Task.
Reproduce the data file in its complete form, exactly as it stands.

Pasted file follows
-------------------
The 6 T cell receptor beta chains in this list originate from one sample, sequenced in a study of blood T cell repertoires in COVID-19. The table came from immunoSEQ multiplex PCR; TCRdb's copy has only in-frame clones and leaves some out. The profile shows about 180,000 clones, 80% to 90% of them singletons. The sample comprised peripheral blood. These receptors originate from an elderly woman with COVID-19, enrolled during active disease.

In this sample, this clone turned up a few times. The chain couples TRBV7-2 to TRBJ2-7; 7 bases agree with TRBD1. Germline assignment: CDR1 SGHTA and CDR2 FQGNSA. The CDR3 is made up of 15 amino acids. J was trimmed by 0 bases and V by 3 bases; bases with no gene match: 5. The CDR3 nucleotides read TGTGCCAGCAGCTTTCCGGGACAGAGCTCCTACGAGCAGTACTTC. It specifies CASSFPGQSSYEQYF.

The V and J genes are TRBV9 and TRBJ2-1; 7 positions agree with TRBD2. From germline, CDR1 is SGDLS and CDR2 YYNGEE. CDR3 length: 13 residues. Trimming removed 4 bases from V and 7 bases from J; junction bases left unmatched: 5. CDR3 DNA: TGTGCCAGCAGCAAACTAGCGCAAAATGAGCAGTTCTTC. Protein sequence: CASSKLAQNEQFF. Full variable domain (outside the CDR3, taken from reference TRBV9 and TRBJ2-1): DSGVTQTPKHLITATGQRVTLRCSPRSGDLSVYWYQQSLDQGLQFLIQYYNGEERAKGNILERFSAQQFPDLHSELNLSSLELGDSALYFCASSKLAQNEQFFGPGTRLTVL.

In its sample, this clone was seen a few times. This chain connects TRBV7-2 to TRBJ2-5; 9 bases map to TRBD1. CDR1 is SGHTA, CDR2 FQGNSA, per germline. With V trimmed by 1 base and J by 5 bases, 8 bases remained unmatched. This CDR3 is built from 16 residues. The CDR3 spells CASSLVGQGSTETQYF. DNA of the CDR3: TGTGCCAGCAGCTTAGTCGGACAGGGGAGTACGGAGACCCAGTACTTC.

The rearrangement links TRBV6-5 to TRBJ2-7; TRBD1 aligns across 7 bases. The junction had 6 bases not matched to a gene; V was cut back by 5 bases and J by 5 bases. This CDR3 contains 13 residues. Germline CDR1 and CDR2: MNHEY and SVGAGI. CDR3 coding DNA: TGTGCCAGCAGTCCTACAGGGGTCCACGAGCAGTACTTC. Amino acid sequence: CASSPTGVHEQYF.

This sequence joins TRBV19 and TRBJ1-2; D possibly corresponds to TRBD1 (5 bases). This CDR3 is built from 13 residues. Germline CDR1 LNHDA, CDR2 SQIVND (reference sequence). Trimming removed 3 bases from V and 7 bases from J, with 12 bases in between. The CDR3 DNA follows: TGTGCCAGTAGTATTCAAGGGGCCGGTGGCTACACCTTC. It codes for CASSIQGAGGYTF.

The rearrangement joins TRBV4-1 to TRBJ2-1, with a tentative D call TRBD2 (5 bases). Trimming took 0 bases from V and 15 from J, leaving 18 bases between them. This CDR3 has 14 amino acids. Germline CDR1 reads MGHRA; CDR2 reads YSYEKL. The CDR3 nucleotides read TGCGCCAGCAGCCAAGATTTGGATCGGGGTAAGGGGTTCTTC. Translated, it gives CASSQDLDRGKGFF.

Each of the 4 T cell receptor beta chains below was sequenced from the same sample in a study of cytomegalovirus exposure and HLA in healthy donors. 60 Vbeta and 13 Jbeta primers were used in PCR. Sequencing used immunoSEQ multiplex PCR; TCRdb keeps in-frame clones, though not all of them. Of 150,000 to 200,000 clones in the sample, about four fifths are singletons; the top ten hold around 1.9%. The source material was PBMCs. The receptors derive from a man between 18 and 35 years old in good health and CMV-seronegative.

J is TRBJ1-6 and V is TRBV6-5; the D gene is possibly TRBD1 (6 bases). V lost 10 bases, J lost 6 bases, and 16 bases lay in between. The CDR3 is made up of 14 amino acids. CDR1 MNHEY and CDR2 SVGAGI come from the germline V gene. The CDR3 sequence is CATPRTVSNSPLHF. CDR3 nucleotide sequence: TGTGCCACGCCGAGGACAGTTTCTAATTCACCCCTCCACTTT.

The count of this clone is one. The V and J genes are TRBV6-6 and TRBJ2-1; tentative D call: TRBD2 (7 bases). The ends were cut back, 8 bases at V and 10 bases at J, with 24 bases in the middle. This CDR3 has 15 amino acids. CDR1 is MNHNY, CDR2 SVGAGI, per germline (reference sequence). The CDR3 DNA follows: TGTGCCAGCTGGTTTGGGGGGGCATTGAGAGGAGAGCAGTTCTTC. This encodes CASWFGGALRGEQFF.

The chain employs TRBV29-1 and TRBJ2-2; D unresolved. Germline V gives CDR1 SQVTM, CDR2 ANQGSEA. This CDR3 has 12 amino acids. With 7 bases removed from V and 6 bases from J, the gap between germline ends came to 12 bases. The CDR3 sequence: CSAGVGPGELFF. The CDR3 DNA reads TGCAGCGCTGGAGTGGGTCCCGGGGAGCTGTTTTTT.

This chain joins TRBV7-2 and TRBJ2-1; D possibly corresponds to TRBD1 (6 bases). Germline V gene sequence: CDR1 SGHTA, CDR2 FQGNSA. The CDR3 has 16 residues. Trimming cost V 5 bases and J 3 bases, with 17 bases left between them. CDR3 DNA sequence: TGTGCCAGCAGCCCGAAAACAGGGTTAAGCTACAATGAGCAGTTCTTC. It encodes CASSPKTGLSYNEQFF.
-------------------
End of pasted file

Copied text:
The 6 T cell receptor beta chains in this list originate from one sample, sequenced in a study of blood T cell repertoires in COVID-19. The table came from immunoSEQ multiplex PCR; TCRdb's copy has only in-frame clones and leaves some out. The profile shows about 180,000 clones, 80% to 90% of them singletons. The sample comprised peripheral blood. These receptors originate from an elderly woman with COVID-19, enrolled during active disease.

In this sample, this clone turned up a few times. The chain couples TRBV7-2 to TRBJ2-7; 7 bases agree with TRBD1. Germline assignment: CDR1 SGHTA and CDR2 FQGNSA. The CDR3 is made up of 15 amino acids. J was trimmed by 0 bases and V by 3 bases; bases with no gene match: 5. The CDR3 nucleotides read TGTGCCAGCAGCTTTCCGGGACAGAGCTCCTACGAGCAGTACTTC. It specifies CASSFPGQSSYEQYF.

The V and J genes are TRBV9 and TRBJ2-1; 7 positions agree with TRBD2. From germline, CDR1 is SGDLS and CDR2 YYNGEE. CDR3 length: 13 residues. Trimming removed 4 bases from V and 7 bases from J; junction bases left unmatched: 5. CDR3 DNA: TGTGCCAGCAGCAAACTAGCGCAAAATGAGCAGTTCTTC. Protein sequence: CASSKLAQNEQFF. Full variable domain (outside the CDR3, taken from reference TRBV9 and TRBJ2-1): DSGVTQTPKHLITATGQRVTLRCSPRSGDLSVYWYQQSLDQGLQFLIQYYNGEERAKGNILERFSAQQFPDLHSELNLSSLELGDSALYFCASSKLAQNEQFFGPGTRLTVL.

In its sample, this clone was seen a few times. This chain connects TRBV7-2 to TRBJ2-5; 9 bases map to TRBD1. CDR1 is SGHTA, CDR2 FQGNSA, per germline. With V trimmed by 1 base and J by 5 bases, 8 bases remained unmatched. This CDR3 is built from 16 residues. The CDR3 spells CASSLVGQGSTETQYF. DNA of the CDR3: TGTGCCAGCAGCTTAGTCGGACAGGGGAGTACGGAGACCCAGTACTTC.

The rearrangement links TRBV6-5 to TRBJ2-7; TRBD1 aligns across 7 bases. The junction had 6 bases not matched to a gene; V was cut back by 5 bases and J by 5 bases. This CDR3 contains 13 residues. Germline CDR1 and CDR2: MNHEY and SVGAGI. CDR3 coding DNA: TGTGCCAGCAGTCCTACAGGGGTCCACGAGCAGTACTTC. Amino acid sequence: CASSPTGVHEQYF.

This sequence joins TRBV19 and TRBJ1-2; D possibly corresponds to TRBD1 (5 bases). This CDR3 is built from 13 residues. Germline CDR1 LNHDA, CDR2 SQIVND (reference sequence). Trimming removed 3 bases from V and 7 bases from J, with 12 bases in between. The CDR3 DNA follows: TGTGCCAGTAGTATTCAAGGGGCCGGTGGCTACACCTTC. It codes for CASSIQGAGGYTF.

The rearrangement joins TRBV4-1 to TRBJ2-1, with a tentative D call TRBD2 (5 bases). Trimming took 0 bases from V and 15 from J, leaving 18 bases between them. This CDR3 has 14 amino acids. Germline CDR1 reads MGHRA; CDR2 reads YSYEKL. The CDR3 nucleotides read TGCGCCAGCAGCCAAGATTTGGATCGGGGTAAGGGGTTCTTC. Translated, it gives CASSQDLDRGKGFF.

Each of the 4 T cell receptor beta chains below was sequenced from the same sample in a study of cytomegalovirus exposure and HLA in healthy donors. 60 Vbeta and 13 Jbeta primers were used in PCR. Sequencing used immunoSEQ multiplex PCR; TCRdb keeps in-frame clones, though not all of them. Of 150,000 to 200,000 clones in the sample, about four fifths are singletons; the top ten hold around 1.9%. The source material was PBMCs. The receptors derive from a man between 18 and 35 years old in good health and CMV-seronegative.

J is TRBJ1-6 and V is TRBV6-5; the D gene is possibly TRBD1 (6 bases). V lost 10 bases, J lost 6 bases, and 16 bases lay in between. The CDR3 is made up of 14 amino acids. CDR1 MNHEY and CDR2 SVGAGI come from the germline V gene. The CDR3 sequence is CATPRTVSNSPLHF. CDR3 nucleotide sequence: TGTGCCACGCCGAGGACAGTTTCTAATTCACCCCTCCACTTT.

The count of this clone is one. The V and J genes are TRBV6-6 and TRBJ2-1; tentative D call: TRBD2 (7 bases). The ends were cut back, 8 bases at V and 10 bases at J, with 24 bases in the middle. This CDR3 has 15 amino acids. CDR1 is MNHNY, CDR2 SVGAGI, per germline (reference sequence). The CDR3 DNA follows: TGTGCCAGCTGGTTTGGGGGGGCATTGAGAGGAGAGCAGTTCTTC. This encodes CASWFGGALRGEQFF.

The chain employs TRBV29-1 and TRBJ2-2; D unresolved. Germline V gives CDR1 SQVTM, CDR2 ANQGSEA. This CDR3 has 12 amino acids. With 7 bases removed from V and 6 bases from J, the gap between germline ends came to 12 bases. The CDR3 sequence: CSAGVGPGELFF. The CDR3 DNA reads TGCAGCGCTGGAGTGGGTCCCGGGGAGCTGTTTTTT.

This chain joins TRBV7-2 and TRBJ2-1; D possibly corresponds to TRBD1 (6 bases). Germline V gene sequence: CDR1 SGHTA, CDR2 FQGNSA. The CDR3 has 16 residues. Trimming cost V 5 bases and J 3 bases, with 17 bases left between them. CDR3 DNA sequence: TGTGCCAGCAGCCCGAAAACAGGGTTAAGCTACAATGAGCAGTTCTTC. It encodes CASSPKTGLSYNEQFF.